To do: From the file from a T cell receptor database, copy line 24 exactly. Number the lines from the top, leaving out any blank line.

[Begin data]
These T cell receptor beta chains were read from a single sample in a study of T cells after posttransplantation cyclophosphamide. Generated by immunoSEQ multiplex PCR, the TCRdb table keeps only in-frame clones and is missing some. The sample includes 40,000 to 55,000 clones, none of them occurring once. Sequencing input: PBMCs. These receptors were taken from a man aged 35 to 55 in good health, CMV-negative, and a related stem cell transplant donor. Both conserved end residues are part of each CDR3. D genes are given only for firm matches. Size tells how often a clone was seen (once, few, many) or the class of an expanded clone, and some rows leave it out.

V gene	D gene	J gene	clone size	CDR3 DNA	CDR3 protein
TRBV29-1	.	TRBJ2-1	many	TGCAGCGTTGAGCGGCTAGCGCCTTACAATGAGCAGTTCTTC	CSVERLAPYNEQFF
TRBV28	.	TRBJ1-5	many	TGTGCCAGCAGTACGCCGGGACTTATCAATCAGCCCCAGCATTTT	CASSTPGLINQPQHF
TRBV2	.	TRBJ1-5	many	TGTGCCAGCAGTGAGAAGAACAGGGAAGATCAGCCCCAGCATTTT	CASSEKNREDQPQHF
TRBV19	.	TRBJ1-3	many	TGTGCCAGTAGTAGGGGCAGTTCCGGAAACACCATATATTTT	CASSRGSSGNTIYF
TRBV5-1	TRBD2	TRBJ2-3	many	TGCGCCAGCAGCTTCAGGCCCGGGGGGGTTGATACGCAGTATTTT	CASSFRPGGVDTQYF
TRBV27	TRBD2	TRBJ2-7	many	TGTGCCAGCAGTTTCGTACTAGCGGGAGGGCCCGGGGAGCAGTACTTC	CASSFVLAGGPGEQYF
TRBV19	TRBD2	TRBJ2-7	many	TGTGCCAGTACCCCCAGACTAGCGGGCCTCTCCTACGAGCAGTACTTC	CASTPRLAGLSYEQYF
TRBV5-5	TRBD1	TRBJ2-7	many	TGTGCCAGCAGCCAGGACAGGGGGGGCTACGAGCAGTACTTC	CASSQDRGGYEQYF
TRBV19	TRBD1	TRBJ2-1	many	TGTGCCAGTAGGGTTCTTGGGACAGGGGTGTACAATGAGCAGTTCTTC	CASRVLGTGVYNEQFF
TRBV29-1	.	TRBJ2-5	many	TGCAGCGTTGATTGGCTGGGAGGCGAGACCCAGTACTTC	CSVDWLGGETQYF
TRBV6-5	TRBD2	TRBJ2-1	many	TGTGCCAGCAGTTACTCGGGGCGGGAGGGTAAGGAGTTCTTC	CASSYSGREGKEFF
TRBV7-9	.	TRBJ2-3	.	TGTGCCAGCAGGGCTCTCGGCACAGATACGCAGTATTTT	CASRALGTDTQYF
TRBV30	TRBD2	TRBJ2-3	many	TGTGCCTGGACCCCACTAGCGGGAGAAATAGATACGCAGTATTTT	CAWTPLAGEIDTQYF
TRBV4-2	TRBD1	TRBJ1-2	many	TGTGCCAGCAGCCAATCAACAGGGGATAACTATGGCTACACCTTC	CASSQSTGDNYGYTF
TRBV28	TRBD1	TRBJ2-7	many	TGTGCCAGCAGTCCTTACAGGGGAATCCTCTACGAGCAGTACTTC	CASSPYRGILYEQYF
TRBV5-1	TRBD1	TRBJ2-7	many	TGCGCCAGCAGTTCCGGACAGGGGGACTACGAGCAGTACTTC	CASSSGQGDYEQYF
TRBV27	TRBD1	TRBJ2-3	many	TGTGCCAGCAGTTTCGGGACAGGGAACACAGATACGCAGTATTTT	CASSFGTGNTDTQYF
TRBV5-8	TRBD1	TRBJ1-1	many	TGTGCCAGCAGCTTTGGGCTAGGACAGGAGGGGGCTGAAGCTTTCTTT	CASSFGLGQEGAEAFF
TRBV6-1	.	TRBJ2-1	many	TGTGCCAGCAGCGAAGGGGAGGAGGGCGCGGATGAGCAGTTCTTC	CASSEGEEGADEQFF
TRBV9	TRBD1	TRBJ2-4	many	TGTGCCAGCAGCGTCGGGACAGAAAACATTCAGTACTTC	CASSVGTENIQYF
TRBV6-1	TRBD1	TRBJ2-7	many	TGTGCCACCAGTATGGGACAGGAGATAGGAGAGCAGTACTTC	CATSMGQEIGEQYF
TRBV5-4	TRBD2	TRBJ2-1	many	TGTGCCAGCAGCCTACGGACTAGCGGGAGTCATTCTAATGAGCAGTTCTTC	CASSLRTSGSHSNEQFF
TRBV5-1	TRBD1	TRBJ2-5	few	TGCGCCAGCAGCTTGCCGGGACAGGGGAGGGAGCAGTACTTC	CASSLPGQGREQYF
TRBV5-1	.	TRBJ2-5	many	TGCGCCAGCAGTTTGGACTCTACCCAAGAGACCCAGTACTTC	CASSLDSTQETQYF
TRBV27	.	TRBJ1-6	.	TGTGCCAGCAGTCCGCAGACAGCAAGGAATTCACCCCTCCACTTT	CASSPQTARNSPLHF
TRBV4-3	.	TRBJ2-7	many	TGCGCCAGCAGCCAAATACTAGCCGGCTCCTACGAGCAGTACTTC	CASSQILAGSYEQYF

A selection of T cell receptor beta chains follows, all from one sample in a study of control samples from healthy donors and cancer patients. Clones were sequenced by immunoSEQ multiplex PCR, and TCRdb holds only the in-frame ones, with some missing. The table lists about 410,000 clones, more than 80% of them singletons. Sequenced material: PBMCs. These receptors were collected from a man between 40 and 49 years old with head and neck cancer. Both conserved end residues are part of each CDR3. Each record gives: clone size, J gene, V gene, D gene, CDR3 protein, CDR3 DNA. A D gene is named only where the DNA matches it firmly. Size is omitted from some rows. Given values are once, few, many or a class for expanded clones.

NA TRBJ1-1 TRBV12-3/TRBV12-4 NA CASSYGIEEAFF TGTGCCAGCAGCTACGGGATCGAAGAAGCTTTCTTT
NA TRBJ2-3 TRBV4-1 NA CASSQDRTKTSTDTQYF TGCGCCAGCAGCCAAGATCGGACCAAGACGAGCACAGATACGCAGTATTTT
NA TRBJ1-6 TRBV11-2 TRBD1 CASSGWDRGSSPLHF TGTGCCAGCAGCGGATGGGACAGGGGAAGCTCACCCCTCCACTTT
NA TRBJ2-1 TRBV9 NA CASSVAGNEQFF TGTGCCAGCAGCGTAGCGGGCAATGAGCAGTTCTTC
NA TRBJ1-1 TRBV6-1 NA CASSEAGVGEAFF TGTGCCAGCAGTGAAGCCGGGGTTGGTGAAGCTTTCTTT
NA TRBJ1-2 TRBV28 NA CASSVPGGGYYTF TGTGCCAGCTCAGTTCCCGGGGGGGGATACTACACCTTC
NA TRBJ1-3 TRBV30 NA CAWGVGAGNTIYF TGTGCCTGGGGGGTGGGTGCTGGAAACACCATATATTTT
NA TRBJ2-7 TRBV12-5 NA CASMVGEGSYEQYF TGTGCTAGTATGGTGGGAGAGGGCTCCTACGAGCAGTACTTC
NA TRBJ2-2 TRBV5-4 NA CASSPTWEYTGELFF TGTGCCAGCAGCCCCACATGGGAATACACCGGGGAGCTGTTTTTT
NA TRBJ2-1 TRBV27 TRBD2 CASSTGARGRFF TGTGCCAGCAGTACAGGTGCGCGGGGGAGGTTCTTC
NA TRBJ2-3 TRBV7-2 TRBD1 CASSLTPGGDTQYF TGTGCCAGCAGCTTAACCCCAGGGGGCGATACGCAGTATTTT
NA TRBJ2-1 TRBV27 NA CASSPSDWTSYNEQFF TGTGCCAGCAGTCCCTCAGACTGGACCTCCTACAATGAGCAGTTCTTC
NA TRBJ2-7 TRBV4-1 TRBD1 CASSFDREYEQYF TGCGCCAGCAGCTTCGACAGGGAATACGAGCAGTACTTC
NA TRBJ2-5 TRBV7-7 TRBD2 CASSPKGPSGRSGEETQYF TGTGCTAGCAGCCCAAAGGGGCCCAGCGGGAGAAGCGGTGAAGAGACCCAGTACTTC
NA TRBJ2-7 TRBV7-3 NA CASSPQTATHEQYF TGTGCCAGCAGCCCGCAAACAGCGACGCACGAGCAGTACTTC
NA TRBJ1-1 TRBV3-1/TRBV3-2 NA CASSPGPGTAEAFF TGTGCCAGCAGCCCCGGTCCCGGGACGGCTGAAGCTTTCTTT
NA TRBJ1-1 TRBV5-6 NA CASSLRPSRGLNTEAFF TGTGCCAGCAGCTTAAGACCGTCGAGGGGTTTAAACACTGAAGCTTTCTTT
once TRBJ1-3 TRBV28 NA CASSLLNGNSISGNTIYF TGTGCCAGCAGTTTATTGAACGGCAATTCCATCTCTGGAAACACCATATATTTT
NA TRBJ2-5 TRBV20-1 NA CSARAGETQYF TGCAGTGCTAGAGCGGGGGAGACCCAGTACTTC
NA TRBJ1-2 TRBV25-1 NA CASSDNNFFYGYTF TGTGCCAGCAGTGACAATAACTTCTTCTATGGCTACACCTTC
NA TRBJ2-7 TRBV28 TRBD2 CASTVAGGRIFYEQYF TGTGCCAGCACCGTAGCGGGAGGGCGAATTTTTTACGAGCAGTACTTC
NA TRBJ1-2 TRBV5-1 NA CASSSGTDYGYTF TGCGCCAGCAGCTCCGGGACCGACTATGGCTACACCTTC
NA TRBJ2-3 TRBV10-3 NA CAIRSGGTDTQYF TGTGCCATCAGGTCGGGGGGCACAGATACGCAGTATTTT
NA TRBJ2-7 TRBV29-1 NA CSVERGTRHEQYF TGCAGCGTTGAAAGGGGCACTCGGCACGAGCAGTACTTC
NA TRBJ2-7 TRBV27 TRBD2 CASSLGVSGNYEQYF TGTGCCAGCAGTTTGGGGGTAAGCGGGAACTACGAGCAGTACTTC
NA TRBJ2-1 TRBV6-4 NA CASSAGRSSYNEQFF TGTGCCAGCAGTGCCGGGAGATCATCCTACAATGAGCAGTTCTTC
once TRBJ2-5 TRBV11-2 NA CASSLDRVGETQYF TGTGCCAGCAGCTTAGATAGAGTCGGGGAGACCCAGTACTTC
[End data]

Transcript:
TRBV5-4	TRBD2	TRBJ2-1	many	TGTGCCAGCAGCCTACGGACTAGCGGGAGTCATTCTAATGAGCAGTTCTTC	CASSLRTSGSHSNEQFF